Louis the Thirteenth aflerted that Frie ing the republic unsuccessful in its wars, day was always a tavorable day to him. directed that the cause thould be in- Henry the Seventh of England was parquired into. The Senate having applied tial to Saturday, on which most of the to L. Aquinius, he answered “That when happy events of his life had taken place. the Romans had fought against the Gauls

But if it were necessary to adduce near the River Allia, and liad experienced examples against a sentinient fo contrary so dreadful a defeat, facrifices had been to rcafon and common sense, it would offered to the Gods, the day after the be easy to enumerate instances of good Ides of July, and that the Fabii

, having and ill fortune occurring on the fame day. fought ou the same day, at Cremera, Pompey was afasınated on the day of were all destroyed.” On receiving this, his former triumph over Mithridates. aufwer, the Senate, by the advice of the Alexander, who had received better in pontiffs, ordered that, for the future, no Ytructions from his preceptor Aristotle, military enterprize should be formed on once ridiculed with ipirit an oblervation the days after the Calends, the Nones or of one of his officers, who represented the ldes. Vitellius having taken poffef- to him that the kings of Macedon never tion of the fovereign authority on the commenced a march in the month of 15th of Auguft, and on the same day June, and that he inight encounter some promulgated fome new laws, they were unfavourable event if he neglected to folill received by the people, because' on low the ancient custom, " It is neceflay that day had happened the disaftrous (laid he) for once tu infringe the custom; battles of the Allia and Cremera.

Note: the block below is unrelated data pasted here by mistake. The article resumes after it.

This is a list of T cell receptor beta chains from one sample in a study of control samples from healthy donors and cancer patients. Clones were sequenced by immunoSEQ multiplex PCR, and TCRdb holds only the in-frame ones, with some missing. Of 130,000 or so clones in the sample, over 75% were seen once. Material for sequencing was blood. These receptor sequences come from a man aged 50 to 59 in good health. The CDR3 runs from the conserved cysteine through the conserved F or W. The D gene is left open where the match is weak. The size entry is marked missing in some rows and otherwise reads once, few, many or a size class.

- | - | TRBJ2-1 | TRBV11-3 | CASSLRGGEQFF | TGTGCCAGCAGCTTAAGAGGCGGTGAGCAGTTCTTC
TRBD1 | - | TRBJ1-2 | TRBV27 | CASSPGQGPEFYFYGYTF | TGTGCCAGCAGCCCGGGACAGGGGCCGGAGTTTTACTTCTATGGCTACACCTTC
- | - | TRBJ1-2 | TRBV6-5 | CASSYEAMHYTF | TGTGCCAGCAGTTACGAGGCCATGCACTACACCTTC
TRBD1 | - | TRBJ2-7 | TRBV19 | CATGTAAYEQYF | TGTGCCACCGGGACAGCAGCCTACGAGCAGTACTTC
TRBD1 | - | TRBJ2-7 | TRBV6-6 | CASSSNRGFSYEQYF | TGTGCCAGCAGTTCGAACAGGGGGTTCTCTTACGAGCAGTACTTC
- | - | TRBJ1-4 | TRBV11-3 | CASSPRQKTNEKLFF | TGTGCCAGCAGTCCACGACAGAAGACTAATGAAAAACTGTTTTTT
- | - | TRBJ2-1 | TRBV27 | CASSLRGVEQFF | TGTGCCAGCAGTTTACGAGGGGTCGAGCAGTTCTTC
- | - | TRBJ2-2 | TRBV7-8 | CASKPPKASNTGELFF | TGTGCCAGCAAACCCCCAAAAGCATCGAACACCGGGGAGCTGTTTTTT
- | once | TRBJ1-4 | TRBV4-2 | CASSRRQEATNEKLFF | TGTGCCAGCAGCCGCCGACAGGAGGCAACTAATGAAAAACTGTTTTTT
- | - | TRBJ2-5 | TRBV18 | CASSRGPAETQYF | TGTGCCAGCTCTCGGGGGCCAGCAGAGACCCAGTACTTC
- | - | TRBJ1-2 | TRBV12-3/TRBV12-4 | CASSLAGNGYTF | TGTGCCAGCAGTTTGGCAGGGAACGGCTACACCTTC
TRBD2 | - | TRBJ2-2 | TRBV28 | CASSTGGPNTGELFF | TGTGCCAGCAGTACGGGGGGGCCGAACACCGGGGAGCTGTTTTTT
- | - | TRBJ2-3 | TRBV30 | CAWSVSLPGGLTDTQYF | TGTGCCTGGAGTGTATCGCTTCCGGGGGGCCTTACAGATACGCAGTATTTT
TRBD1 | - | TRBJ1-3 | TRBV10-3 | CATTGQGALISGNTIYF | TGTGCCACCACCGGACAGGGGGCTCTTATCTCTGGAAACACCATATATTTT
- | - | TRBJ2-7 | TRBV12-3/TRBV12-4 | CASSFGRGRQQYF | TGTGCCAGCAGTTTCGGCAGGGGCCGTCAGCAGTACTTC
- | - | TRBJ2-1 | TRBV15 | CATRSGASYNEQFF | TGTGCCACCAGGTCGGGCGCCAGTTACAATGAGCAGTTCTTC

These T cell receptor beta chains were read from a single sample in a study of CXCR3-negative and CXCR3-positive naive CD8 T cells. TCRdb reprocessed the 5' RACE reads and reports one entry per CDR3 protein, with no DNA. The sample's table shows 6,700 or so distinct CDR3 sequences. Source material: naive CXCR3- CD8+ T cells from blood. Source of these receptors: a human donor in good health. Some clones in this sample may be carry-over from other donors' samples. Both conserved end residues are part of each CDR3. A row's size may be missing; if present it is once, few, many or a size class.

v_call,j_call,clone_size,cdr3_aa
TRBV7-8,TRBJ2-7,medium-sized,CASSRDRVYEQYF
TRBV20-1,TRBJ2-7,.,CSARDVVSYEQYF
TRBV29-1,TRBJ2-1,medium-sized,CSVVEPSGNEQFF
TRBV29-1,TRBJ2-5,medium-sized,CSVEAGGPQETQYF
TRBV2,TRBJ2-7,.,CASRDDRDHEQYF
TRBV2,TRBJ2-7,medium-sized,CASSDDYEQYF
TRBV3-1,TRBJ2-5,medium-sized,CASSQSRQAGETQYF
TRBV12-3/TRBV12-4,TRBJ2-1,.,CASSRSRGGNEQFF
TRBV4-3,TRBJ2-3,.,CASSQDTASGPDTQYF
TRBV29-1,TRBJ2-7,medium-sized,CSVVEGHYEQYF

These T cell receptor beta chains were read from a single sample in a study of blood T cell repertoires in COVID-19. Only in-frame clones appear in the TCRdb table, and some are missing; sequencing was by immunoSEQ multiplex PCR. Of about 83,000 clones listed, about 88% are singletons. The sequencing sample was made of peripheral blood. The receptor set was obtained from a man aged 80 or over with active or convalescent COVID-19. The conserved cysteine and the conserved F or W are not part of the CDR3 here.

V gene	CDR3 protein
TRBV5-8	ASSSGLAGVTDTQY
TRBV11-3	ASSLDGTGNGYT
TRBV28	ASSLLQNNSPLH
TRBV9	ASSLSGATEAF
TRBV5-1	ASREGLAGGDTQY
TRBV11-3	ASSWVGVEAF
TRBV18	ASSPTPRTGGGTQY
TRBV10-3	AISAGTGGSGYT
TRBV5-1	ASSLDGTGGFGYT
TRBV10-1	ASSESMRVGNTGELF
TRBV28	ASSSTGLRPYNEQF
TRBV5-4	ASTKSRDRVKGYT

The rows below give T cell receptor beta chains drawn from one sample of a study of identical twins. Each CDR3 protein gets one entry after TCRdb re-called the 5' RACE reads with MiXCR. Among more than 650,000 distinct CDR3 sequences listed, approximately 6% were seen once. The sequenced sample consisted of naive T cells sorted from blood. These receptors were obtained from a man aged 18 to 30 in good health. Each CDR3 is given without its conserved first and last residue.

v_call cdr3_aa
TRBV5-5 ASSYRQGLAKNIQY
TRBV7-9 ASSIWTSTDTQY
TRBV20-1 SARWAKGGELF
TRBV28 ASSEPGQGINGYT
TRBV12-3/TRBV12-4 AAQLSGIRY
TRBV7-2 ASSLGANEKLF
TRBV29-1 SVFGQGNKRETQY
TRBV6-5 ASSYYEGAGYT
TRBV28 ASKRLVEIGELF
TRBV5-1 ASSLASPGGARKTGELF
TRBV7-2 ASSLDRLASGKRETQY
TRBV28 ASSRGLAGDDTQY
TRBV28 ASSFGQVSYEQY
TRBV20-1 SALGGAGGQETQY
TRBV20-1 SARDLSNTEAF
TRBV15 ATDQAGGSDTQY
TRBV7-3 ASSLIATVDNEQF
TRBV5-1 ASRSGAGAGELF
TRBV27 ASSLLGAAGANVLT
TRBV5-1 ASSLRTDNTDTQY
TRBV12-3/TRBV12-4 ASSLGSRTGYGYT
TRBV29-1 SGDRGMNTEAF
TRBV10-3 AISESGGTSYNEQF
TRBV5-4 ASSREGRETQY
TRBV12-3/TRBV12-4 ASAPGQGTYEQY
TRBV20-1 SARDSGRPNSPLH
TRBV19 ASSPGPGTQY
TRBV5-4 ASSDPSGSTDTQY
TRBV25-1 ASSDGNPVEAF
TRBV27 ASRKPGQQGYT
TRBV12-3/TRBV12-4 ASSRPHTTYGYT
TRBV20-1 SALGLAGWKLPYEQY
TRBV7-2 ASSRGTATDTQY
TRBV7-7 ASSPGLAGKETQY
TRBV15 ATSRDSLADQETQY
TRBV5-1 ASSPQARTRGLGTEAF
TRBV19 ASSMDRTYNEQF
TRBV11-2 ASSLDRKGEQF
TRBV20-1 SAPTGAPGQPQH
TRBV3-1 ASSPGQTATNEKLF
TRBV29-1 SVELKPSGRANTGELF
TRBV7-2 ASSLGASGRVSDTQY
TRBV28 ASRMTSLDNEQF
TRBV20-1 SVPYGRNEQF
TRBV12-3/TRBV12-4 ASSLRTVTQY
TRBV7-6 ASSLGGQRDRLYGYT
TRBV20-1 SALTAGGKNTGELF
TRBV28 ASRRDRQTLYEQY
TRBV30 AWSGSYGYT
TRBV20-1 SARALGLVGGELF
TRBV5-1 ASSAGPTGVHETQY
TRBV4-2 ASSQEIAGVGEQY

I therefore order that this June, which There were other days esteemed un- is so inuch dreaded, Ahall henceforili tee


called the second month of May." Lu- ter; but on the 3d of September 1958, cullus replied in the same manner to he expired. those who endeavoured to dissuade him Though this distinction of good and from engaging Tigranes on the Nones of evil days be in reality as absurd as it apOctober, because the army of Cepio had pears to be, I much doubt if it be yet on that day been defeated by the Cimbri. entirely eradicated. When it is confiderAnd I för that very reason, (faid Lucul- ed how muny things concur to keep up lus), will render it for the future a favoura- an error of this kind, and that among the hle day for the Romans.” He attacked great, as well as with the vulgar, opinithe king of Armenia, and defeated him. ons as puerile as this are not only reLeo the Tenth was inaugurated Pope on ceived, but even made a rule of action, the anniversary of his imprisonment the it may be inferred, that in erery age and year before.